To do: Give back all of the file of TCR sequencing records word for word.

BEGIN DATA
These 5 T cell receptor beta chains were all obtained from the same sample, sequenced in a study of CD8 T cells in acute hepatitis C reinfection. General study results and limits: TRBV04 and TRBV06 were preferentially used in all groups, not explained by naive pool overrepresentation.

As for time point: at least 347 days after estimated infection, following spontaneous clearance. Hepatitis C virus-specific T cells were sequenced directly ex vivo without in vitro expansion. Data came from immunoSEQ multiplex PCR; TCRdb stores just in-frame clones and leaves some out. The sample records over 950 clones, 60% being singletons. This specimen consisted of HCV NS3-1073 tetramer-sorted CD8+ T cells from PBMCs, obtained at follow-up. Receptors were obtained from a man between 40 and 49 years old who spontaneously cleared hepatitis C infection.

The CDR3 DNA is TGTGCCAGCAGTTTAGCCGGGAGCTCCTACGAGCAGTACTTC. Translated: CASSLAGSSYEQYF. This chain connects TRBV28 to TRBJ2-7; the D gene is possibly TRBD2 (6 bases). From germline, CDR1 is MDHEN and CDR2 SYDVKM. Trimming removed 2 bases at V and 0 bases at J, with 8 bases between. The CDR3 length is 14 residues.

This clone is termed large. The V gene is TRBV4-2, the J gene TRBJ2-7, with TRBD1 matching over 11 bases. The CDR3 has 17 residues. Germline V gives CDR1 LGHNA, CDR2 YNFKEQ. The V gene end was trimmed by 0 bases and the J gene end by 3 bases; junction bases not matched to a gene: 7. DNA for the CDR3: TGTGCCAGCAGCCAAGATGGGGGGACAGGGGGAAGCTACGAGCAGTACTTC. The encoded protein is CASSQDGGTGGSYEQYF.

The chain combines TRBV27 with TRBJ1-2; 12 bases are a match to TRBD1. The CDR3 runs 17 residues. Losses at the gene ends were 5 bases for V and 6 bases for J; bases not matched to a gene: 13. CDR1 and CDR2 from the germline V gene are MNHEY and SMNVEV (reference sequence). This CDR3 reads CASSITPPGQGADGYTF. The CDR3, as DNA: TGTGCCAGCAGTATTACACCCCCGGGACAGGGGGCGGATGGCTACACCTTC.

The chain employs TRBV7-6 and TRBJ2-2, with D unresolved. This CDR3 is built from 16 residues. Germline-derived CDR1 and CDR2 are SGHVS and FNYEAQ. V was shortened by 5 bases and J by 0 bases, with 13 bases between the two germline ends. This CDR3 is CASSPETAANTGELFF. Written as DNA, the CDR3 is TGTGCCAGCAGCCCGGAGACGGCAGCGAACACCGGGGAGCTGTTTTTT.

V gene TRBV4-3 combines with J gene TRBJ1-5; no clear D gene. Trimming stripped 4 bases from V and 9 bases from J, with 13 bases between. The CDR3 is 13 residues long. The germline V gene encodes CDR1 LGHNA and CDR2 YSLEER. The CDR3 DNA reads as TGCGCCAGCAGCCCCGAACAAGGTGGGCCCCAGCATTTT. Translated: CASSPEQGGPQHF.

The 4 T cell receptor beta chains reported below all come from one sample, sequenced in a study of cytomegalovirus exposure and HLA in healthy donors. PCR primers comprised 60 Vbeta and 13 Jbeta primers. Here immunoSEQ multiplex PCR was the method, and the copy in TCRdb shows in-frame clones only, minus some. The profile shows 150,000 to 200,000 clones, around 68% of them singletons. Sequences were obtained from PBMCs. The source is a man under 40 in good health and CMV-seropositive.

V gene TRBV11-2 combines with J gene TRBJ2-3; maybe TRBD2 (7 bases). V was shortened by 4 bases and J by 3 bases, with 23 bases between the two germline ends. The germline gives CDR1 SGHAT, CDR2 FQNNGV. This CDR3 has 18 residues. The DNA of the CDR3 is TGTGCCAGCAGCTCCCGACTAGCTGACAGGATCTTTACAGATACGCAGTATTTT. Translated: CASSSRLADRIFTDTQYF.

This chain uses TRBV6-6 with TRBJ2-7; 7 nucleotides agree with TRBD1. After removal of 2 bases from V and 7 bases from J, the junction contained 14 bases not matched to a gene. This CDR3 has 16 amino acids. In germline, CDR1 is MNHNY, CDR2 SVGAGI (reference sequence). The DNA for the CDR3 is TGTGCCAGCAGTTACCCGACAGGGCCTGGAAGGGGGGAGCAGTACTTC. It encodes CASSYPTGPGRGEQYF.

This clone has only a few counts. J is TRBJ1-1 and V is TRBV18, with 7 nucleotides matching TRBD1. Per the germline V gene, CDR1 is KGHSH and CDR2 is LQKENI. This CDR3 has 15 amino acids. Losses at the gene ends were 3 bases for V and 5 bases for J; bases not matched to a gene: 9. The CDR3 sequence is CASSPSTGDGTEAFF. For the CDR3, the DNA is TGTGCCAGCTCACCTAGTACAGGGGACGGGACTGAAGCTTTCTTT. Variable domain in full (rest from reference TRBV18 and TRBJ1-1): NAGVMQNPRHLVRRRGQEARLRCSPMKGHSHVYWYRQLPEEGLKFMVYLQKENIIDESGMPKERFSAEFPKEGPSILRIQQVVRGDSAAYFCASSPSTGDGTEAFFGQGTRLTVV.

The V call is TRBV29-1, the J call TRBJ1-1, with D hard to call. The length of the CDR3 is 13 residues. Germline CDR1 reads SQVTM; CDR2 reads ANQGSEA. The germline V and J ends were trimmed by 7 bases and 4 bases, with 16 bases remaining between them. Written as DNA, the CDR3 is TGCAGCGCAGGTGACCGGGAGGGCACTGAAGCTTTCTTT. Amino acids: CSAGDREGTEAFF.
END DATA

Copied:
These 5 T cell receptor beta chains were all obtained from the same sample, sequenced in a study of CD8 T cells in acute hepatitis C reinfection. General study results and limits: TRBV04 and TRBV06 were preferentially used in all groups, not explained by naive pool overrepresentation.

As for time point: at least 347 days after estimated infection, following spontaneous clearance. Hepatitis C virus-specific T cells were sequenced directly ex vivo without in vitro expansion. Data came from immunoSEQ multiplex PCR; TCRdb stores just in-frame clones and leaves some out. The sample records over 950 clones, 60% being singletons. This specimen consisted of HCV NS3-1073 tetramer-sorted CD8+ T cells from PBMCs, obtained at follow-up. Receptors were obtained from a man between 40 and 49 years old who spontaneously cleared hepatitis C infection.

The CDR3 DNA is TGTGCCAGCAGTTTAGCCGGGAGCTCCTACGAGCAGTACTTC. Translated: CASSLAGSSYEQYF. This chain connects TRBV28 to TRBJ2-7; the D gene is possibly TRBD2 (6 bases). From germline, CDR1 is MDHEN and CDR2 SYDVKM. Trimming removed 2 bases at V and 0 bases at J, with 8 bases between. The CDR3 length is 14 residues.

This clone is termed large. The V gene is TRBV4-2, the J gene TRBJ2-7, with TRBD1 matching over 11 bases. The CDR3 has 17 residues. Germline V gives CDR1 LGHNA, CDR2 YNFKEQ. The V gene end was trimmed by 0 bases and the J gene end by 3 bases; junction bases not matched to a gene: 7. DNA for the CDR3: TGTGCCAGCAGCCAAGATGGGGGGACAGGGGGAAGCTACGAGCAGTACTTC. The encoded protein is CASSQDGGTGGSYEQYF.

The chain combines TRBV27 with TRBJ1-2; 12 bases are a match to TRBD1. The CDR3 runs 17 residues. Losses at the gene ends were 5 bases for V and 6 bases for J; bases not matched to a gene: 13. CDR1 and CDR2 from the germline V gene are MNHEY and SMNVEV (reference sequence). This CDR3 reads CASSITPPGQGADGYTF. The CDR3, as DNA: TGTGCCAGCAGTATTACACCCCCGGGACAGGGGGCGGATGGCTACACCTTC.

The chain employs TRBV7-6 and TRBJ2-2, with D unresolved. This CDR3 is built from 16 residues. Germline-derived CDR1 and CDR2 are SGHVS and FNYEAQ. V was shortened by 5 bases and J by 0 bases, with 13 bases between the two germline ends. This CDR3 is CASSPETAANTGELFF. Written as DNA, the CDR3 is TGTGCCAGCAGCCCGGAGACGGCAGCGAACACCGGGGAGCTGTTTTTT.

V gene TRBV4-3 combines with J gene TRBJ1-5; no clear D gene. Trimming stripped 4 bases from V and 9 bases from J, with 13 bases between. The CDR3 is 13 residues long. The germline V gene encodes CDR1 LGHNA and CDR2 YSLEER. The CDR3 DNA reads as TGCGCCAGCAGCCCCGAACAAGGTGGGCCCCAGCATTTT. Translated: CASSPEQGGPQHF.

The 4 T cell receptor beta chains reported below all come from one sample, sequenced in a study of cytomegalovirus exposure and HLA in healthy donors. PCR primers comprised 60 Vbeta and 13 Jbeta primers. Here immunoSEQ multiplex PCR was the method, and the copy in TCRdb shows in-frame clones only, minus some. The profile shows 150,000 to 200,000 clones, around 68% of them singletons. Sequences were obtained from PBMCs. The source is a man under 40 in good health and CMV-seropositive.

V gene TRBV11-2 combines with J gene TRBJ2-3; maybe TRBD2 (7 bases). V was shortened by 4 bases and J by 3 bases, with 23 bases between the two germline ends. The germline gives CDR1 SGHAT, CDR2 FQNNGV. This CDR3 has 18 residues. The DNA of the CDR3 is TGTGCCAGCAGCTCCCGACTAGCTGACAGGATCTTTACAGATACGCAGTATTTT. Translated: CASSSRLADRIFTDTQYF.

This chain uses TRBV6-6 with TRBJ2-7; 7 nucleotides agree with TRBD1. After removal of 2 bases from V and 7 bases from J, the junction contained 14 bases not matched to a gene. This CDR3 has 16 amino acids. In germline, CDR1 is MNHNY, CDR2 SVGAGI (reference sequence). The DNA for the CDR3 is TGTGCCAGCAGTTACCCGACAGGGCCTGGAAGGGGGGAGCAGTACTTC. It encodes CASSYPTGPGRGEQYF.

This clone has only a few counts. J is TRBJ1-1 and V is TRBV18, with 7 nucleotides matching TRBD1. Per the germline V gene, CDR1 is KGHSH and CDR2 is LQKENI. This CDR3 has 15 amino acids. Losses at the gene ends were 3 bases for V and 5 bases for J; bases not matched to a gene: 9. The CDR3 sequence is CASSPSTGDGTEAFF. For the CDR3, the DNA is TGTGCCAGCTCACCTAGTACAGGGGACGGGACTGAAGCTTTCTTT. Variable domain in full (rest from reference TRBV18 and TRBJ1-1): NAGVMQNPRHLVRRRGQEARLRCSPMKGHSHVYWYRQLPEEGLKFMVYLQKENIIDESGMPKERFSAEFPKEGPSILRIQQVVRGDSAAYFCASSPSTGDGTEAFFGQGTRLTVV.

The V call is TRBV29-1, the J call TRBJ1-1, with D hard to call. The length of the CDR3 is 13 residues. Germline CDR1 reads SQVTM; CDR2 reads ANQGSEA. The germline V and J ends were trimmed by 7 bases and 4 bases, with 16 bases remaining between them. Written as DNA, the CDR3 is TGCAGCGCAGGTGACCGGGAGGGCACTGAAGCTTTCTTT. Amino acids: CSAGDREGTEAFF.